This is a complaint filed by the ARDC, the Attorney Registration and Disciplinary Commission. The ARDC’s complaint alleges that an attorney, Tina Marie Jacobs, filed a foreclosure case against a homeowner. The ARDC alleges that the lawyer failed to provide the homeowner with a grace period notice required by the Illinois Code of Civil Procedure. The statute sets forth the exact text the grace period notice must contain:
“The notice required in this subsection (c) shall state the date on which the notice was mailed, shall be headed in bold 14-point type “GRACE PERIOD NOTICE”, and shall state the following in 14-point type: “YOUR LOAN IS MORE THAN 30 DAYS PAST DUE. YOU MAY BE EXPERIENCING FINANCIAL DIFFICULTY. IT MAY BE IN YOUR BEST INTEREST TO SEEK APPROVED HOUSING COUNSELING. YOU HAVE A GRACE PERIOD OF 30 DAYS FROM THE DATE OF THIS NOTICE TO OBTAIN APPROVED HOUSING COUNSELING. DURING THE GRACE PERIOD, THE LAW PROHIBITS US FROM TAKING ANY LEGAL ACTION AGAINST YOU. YOU MAY BE ENTITLED TO AN ADDITIONAL 30 DAY GRACE PERIOD IF YOU OBTAIN HOUSING COUNSELING FROM AN APPROVED HOUSING COUNSELING AGENCY. A LIST OF APPROVED COUNSELING AGENCIES MAY BE OBTAINED FROM THE ILLINOIS DEPARTMENT OF FINANCIAL AND PROFESSIONAL REGULATION.”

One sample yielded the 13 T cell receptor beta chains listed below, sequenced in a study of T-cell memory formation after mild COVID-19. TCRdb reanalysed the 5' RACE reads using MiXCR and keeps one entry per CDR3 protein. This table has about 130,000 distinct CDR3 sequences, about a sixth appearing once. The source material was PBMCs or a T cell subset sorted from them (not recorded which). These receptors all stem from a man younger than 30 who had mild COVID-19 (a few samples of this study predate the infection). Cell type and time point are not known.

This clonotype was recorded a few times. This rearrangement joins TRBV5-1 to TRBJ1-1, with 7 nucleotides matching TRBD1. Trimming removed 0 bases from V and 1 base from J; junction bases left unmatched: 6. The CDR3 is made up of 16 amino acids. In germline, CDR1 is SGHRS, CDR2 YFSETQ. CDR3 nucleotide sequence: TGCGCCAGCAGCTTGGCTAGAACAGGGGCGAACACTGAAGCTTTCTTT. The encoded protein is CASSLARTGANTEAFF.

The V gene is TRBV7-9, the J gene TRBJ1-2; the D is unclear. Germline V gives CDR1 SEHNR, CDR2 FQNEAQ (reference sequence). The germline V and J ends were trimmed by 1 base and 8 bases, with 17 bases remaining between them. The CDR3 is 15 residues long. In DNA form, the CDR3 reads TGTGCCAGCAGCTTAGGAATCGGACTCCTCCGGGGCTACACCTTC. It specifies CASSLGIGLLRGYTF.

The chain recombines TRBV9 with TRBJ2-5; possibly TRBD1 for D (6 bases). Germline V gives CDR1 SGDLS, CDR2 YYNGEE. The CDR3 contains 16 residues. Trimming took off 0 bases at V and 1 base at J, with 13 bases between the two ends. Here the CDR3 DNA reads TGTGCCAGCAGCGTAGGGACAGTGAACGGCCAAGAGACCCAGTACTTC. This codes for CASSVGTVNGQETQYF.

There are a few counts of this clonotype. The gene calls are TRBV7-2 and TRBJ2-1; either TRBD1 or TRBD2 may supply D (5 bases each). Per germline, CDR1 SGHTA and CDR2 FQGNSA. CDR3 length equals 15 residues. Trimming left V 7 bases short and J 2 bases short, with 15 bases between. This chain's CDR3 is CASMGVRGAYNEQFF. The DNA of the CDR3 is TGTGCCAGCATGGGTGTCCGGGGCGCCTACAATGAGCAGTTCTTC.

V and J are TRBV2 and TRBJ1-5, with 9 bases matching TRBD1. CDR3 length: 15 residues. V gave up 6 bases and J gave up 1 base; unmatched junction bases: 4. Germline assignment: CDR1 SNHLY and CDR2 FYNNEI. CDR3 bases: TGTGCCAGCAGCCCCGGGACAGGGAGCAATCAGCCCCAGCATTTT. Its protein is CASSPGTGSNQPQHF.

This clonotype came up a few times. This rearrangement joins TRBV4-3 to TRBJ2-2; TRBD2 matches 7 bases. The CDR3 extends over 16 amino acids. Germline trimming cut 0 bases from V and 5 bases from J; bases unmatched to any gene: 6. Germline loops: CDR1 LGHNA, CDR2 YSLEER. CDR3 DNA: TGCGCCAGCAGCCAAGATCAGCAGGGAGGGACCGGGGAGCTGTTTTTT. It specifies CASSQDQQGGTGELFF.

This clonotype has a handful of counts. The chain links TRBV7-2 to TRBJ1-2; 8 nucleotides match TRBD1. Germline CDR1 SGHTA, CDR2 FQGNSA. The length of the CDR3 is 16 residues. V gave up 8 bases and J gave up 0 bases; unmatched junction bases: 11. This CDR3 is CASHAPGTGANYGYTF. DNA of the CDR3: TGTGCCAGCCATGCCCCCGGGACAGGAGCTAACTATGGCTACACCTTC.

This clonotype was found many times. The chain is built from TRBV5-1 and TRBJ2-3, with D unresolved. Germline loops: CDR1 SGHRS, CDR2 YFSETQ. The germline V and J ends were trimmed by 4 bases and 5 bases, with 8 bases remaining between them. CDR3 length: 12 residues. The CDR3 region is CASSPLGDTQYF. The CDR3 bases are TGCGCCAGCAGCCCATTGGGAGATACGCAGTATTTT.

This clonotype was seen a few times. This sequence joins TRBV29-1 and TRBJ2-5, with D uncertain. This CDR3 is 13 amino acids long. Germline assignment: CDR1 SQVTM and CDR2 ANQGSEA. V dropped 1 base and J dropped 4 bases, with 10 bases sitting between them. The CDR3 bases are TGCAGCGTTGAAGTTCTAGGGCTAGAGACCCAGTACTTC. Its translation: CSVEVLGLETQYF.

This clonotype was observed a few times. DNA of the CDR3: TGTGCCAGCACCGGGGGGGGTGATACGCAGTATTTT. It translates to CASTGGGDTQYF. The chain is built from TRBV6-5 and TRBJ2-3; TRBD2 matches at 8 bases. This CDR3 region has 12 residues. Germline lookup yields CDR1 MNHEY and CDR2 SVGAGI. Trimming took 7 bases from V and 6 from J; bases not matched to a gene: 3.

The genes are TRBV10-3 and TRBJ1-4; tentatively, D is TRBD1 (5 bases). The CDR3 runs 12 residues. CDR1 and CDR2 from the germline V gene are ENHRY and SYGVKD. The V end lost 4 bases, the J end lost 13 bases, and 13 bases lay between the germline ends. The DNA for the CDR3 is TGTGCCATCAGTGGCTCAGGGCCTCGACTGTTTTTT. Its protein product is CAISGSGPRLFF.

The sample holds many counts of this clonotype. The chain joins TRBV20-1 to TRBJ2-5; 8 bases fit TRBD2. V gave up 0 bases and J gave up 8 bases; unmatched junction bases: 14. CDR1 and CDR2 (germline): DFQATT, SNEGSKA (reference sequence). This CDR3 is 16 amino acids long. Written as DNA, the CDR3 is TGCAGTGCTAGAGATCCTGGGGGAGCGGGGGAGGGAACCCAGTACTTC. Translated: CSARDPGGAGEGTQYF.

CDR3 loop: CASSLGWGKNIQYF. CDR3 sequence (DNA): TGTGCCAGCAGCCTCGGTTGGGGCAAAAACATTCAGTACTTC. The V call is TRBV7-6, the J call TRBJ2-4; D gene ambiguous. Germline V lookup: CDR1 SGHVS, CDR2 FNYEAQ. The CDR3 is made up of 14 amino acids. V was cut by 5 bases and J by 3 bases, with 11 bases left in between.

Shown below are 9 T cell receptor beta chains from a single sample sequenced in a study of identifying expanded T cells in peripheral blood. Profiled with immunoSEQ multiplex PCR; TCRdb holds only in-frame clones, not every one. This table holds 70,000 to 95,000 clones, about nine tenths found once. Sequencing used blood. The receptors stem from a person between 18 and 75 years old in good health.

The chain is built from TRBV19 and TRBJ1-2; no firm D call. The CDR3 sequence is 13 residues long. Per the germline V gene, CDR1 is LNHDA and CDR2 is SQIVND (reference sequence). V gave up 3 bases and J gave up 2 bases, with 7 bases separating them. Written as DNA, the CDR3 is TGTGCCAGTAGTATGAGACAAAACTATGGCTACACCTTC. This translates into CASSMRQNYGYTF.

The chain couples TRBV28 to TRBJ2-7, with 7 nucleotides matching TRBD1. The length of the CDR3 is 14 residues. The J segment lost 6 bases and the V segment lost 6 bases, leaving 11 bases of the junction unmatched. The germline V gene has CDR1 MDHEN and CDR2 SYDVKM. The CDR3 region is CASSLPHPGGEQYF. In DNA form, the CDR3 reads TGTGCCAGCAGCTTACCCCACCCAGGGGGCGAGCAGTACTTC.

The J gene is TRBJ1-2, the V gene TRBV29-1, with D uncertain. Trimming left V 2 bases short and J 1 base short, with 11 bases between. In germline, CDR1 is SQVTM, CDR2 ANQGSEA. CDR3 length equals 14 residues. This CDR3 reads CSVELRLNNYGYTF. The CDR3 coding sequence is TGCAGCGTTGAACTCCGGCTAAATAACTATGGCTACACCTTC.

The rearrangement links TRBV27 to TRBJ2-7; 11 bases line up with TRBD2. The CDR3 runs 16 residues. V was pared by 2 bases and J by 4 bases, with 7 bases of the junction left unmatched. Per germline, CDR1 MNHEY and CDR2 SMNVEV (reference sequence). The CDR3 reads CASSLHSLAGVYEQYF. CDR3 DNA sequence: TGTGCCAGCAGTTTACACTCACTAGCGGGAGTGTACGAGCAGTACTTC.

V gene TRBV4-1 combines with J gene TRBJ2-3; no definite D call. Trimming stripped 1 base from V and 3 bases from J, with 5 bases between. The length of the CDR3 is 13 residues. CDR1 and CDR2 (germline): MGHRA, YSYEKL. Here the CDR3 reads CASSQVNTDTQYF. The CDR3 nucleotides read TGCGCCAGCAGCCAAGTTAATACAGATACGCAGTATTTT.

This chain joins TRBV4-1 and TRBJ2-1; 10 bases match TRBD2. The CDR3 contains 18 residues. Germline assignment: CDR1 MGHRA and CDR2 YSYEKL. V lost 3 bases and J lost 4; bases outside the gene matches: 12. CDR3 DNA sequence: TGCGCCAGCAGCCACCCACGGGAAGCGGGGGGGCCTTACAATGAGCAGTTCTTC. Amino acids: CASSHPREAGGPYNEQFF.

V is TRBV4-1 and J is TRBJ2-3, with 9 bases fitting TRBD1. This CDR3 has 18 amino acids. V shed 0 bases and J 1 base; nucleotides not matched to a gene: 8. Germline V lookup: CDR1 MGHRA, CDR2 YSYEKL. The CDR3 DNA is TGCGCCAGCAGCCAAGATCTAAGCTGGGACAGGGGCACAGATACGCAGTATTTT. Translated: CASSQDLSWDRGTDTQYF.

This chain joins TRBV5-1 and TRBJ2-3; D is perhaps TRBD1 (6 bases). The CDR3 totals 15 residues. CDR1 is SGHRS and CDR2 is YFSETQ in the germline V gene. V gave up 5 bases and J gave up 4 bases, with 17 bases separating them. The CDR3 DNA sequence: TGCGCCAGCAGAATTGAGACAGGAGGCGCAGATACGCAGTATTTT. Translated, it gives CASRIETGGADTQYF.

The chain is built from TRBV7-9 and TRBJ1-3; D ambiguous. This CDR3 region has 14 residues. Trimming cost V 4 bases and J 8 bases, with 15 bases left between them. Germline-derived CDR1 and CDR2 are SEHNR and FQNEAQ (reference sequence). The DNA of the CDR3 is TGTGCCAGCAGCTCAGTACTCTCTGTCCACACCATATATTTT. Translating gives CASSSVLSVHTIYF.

After the case was filed, the defendant alleged its first affirmative defense that the required grace period notice was not provided.
Instead of dismissing the foreclosure case, the attorney instructed her secretary to prepare a back-dated grace period notice. The ARDC alleges as follows: “10. On or about August 28, 2012, Respondent caused a document to be created that purported to be a letter to the McDowells dated January 18, 2012 and containing the “grace period notice.” Respondent wrote the letter in longhand, and gave it to her then-secretary, Valerie Schubert, to type and print. Respondent revised the document at least twice, until Schubert created a final version that Respondent approved.”
Shortly thereafter the lawyer filed a motion to strike the affirmative defense. She attached a copy of the purported grace period notice to the motion to strike. The court set a briefing schedule on the motion.
In December 2012, Ms. Schubert reported the matter to the ARDC, which investigated and filed a complaint.
Comment: Obviously, this is a complaint that has not been subjected to the test of proof. If true, the allegations are very serious as a false document was created and submitted to the court. The ARDC and the Illinois Supreme Court tend to meet out harsh punishment for those lawyers who (a) prepare false filings with the court; or (b) prepare false documents to send to clients to cover up lawyer misdeeds.